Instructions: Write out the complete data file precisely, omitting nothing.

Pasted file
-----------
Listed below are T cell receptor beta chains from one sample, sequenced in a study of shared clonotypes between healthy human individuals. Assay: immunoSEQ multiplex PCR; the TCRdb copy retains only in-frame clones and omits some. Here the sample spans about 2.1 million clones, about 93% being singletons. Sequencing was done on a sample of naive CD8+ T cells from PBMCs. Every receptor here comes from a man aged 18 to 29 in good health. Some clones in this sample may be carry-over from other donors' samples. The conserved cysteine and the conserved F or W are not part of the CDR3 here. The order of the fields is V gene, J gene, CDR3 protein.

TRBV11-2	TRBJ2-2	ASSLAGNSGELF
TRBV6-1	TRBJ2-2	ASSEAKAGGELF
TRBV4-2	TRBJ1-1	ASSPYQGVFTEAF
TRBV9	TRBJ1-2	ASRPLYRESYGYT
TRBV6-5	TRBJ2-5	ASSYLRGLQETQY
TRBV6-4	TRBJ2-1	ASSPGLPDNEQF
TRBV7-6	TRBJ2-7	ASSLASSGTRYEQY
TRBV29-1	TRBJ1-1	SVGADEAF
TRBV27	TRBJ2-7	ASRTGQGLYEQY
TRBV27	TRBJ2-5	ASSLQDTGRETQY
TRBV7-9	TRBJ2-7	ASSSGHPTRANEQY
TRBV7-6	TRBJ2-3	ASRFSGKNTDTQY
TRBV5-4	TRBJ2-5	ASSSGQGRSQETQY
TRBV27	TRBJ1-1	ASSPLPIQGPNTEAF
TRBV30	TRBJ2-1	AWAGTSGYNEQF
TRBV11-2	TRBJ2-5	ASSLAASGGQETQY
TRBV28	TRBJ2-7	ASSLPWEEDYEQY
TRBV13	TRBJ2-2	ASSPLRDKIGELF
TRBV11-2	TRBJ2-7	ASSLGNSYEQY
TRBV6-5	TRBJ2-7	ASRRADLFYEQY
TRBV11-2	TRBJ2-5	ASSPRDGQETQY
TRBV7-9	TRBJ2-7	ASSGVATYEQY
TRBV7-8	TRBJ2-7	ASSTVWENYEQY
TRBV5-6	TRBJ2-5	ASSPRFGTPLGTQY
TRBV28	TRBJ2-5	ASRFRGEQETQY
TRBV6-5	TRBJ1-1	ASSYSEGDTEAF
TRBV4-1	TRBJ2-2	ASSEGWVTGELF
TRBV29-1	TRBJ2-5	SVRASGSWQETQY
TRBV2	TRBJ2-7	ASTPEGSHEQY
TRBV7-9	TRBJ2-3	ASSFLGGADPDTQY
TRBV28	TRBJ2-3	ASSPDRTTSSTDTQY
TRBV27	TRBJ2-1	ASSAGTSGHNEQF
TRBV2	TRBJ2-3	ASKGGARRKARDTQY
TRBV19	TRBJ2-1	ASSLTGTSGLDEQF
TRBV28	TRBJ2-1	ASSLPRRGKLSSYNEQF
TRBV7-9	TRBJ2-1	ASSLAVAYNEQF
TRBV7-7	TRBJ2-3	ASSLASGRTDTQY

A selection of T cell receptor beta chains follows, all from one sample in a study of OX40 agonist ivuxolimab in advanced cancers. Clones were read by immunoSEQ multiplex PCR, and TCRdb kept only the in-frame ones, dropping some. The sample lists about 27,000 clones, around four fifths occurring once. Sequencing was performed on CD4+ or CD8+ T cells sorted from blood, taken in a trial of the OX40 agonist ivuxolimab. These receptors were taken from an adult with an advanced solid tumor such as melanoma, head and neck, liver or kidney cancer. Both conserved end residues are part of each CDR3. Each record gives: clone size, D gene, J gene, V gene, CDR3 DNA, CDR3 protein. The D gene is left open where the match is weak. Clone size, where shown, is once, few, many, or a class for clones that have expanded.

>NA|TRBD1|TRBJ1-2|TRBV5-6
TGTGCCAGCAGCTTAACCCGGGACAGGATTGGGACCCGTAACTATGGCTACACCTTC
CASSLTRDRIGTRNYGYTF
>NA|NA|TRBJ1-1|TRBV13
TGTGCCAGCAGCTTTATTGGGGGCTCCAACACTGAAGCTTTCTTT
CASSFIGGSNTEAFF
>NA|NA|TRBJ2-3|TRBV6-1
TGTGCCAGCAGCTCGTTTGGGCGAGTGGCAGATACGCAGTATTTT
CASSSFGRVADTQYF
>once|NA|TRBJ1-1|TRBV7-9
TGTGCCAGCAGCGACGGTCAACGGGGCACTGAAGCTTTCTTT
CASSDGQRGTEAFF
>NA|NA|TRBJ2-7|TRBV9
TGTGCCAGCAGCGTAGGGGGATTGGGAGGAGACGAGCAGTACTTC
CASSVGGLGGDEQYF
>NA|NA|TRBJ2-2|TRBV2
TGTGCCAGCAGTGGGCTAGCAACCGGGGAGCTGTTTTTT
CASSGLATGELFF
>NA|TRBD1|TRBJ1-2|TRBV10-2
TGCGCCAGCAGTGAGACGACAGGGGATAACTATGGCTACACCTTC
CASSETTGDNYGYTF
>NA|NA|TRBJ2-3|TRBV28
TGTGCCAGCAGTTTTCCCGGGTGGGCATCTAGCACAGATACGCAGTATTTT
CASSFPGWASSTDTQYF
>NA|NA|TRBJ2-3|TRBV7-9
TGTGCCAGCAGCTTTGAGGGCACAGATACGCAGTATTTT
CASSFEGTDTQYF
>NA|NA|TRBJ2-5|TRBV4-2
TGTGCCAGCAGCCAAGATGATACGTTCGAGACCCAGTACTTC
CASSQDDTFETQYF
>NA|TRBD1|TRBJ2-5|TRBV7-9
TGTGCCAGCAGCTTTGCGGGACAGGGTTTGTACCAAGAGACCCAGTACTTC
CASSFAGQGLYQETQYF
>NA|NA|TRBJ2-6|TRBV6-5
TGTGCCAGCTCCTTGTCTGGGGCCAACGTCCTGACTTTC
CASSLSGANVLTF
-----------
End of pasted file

Listed below are T cell receptor beta chains from one sample, sequenced in a study of shared clonotypes between healthy human individuals. Assay: immunoSEQ multiplex PCR; the TCRdb copy retains only in-frame clones and omits some. Here the sample spans about 2.1 million clones, about 93% being singletons. Sequencing was done on a sample of naive CD8+ T cells from PBMCs. Every receptor here comes from a man aged 18 to 29 in good health. Some clones in this sample may be carry-over from other donors' samples. The conserved cysteine and the conserved F or W are not part of the CDR3 here. The order of the fields is V gene, J gene, CDR3 protein.

TRBV11-2	TRBJ2-2	ASSLAGNSGELF
TRBV6-1	TRBJ2-2	ASSEAKAGGELF
TRBV4-2	TRBJ1-1	ASSPYQGVFTEAF
TRBV9	TRBJ1-2	ASRPLYRESYGYT
TRBV6-5	TRBJ2-5	ASSYLRGLQETQY
TRBV6-4	TRBJ2-1	ASSPGLPDNEQF
TRBV7-6	TRBJ2-7	ASSLASSGTRYEQY
TRBV29-1	TRBJ1-1	SVGADEAF
TRBV27	TRBJ2-7	ASRTGQGLYEQY
TRBV27	TRBJ2-5	ASSLQDTGRETQY
TRBV7-9	TRBJ2-7	ASSSGHPTRANEQY
TRBV7-6	TRBJ2-3	ASRFSGKNTDTQY
TRBV5-4	TRBJ2-5	ASSSGQGRSQETQY
TRBV27	TRBJ1-1	ASSPLPIQGPNTEAF
TRBV30	TRBJ2-1	AWAGTSGYNEQF
TRBV11-2	TRBJ2-5	ASSLAASGGQETQY
TRBV28	TRBJ2-7	ASSLPWEEDYEQY
TRBV13	TRBJ2-2	ASSPLRDKIGELF
TRBV11-2	TRBJ2-7	ASSLGNSYEQY
TRBV6-5	TRBJ2-7	ASRRADLFYEQY
TRBV11-2	TRBJ2-5	ASSPRDGQETQY
TRBV7-9	TRBJ2-7	ASSGVATYEQY
TRBV7-8	TRBJ2-7	ASSTVWENYEQY
TRBV5-6	TRBJ2-5	ASSPRFGTPLGTQY
TRBV28	TRBJ2-5	ASRFRGEQETQY
TRBV6-5	TRBJ1-1	ASSYSEGDTEAF
TRBV4-1	TRBJ2-2	ASSEGWVTGELF
TRBV29-1	TRBJ2-5	SVRASGSWQETQY
TRBV2	TRBJ2-7	ASTPEGSHEQY
TRBV7-9	TRBJ2-3	ASSFLGGADPDTQY
TRBV28	TRBJ2-3	ASSPDRTTSSTDTQY
TRBV27	TRBJ2-1	ASSAGTSGHNEQF
TRBV2	TRBJ2-3	ASKGGARRKARDTQY
TRBV19	TRBJ2-1	ASSLTGTSGLDEQF
TRBV28	TRBJ2-1	ASSLPRRGKLSSYNEQF
TRBV7-9	TRBJ2-1	ASSLAVAYNEQF
TRBV7-7	TRBJ2-3	ASSLASGRTDTQY

A selection of T cell receptor beta chains follows, all from one sample in a study of OX40 agonist ivuxolimab in advanced cancers. Clones were read by immunoSEQ multiplex PCR, and TCRdb kept only the in-frame ones, dropping some. The sample lists about 27,000 clones, around four fifths occurring once. Sequencing was performed on CD4+ or CD8+ T cells sorted from blood, taken in a trial of the OX40 agonist ivuxolimab. These receptors were taken from an adult with an advanced solid tumor such as melanoma, head and neck, liver or kidney cancer. Both conserved end residues are part of each CDR3. Each record gives: clone size, D gene, J gene, V gene, CDR3 DNA, CDR3 protein. The D gene is left open where the match is weak. Clone size, where shown, is once, few, many, or a class for clones that have expanded.

>NA|TRBD1|TRBJ1-2|TRBV5-6
TGTGCCAGCAGCTTAACCCGGGACAGGATTGGGACCCGTAACTATGGCTACACCTTC
CASSLTRDRIGTRNYGYTF
>NA|NA|TRBJ1-1|TRBV13
TGTGCCAGCAGCTTTATTGGGGGCTCCAACACTGAAGCTTTCTTT
CASSFIGGSNTEAFF
>NA|NA|TRBJ2-3|TRBV6-1
TGTGCCAGCAGCTCGTTTGGGCGAGTGGCAGATACGCAGTATTTT
CASSSFGRVADTQYF
>once|NA|TRBJ1-1|TRBV7-9
TGTGCCAGCAGCGACGGTCAACGGGGCACTGAAGCTTTCTTT
CASSDGQRGTEAFF
>NA|NA|TRBJ2-7|TRBV9
TGTGCCAGCAGCGTAGGGGGATTGGGAGGAGACGAGCAGTACTTC
CASSVGGLGGDEQYF
>NA|NA|TRBJ2-2|TRBV2
TGTGCCAGCAGTGGGCTAGCAACCGGGGAGCTGTTTTTT
CASSGLATGELFF
>NA|TRBD1|TRBJ1-2|TRBV10-2
TGCGCCAGCAGTGAGACGACAGGGGATAACTATGGCTACACCTTC
CASSETTGDNYGYTF
>NA|NA|TRBJ2-3|TRBV28
TGTGCCAGCAGTTTTCCCGGGTGGGCATCTAGCACAGATACGCAGTATTTT
CASSFPGWASSTDTQYF
>NA|NA|TRBJ2-3|TRBV7-9
TGTGCCAGCAGCTTTGAGGGCACAGATACGCAGTATTTT
CASSFEGTDTQYF
>NA|NA|TRBJ2-5|TRBV4-2
TGTGCCAGCAGCCAAGATGATACGTTCGAGACCCAGTACTTC
CASSQDDTFETQYF
>NA|TRBD1|TRBJ2-5|TRBV7-9
TGTGCCAGCAGCTTTGCGGGACAGGGTTTGTACCAAGAGACCCAGTACTTC
CASSFAGQGLYQETQYF
>NA|NA|TRBJ2-6|TRBV6-5
TGTGCCAGCTCCTTGTCTGGGGCCAACGTCCTGACTTTC
CASSLSGANVLTF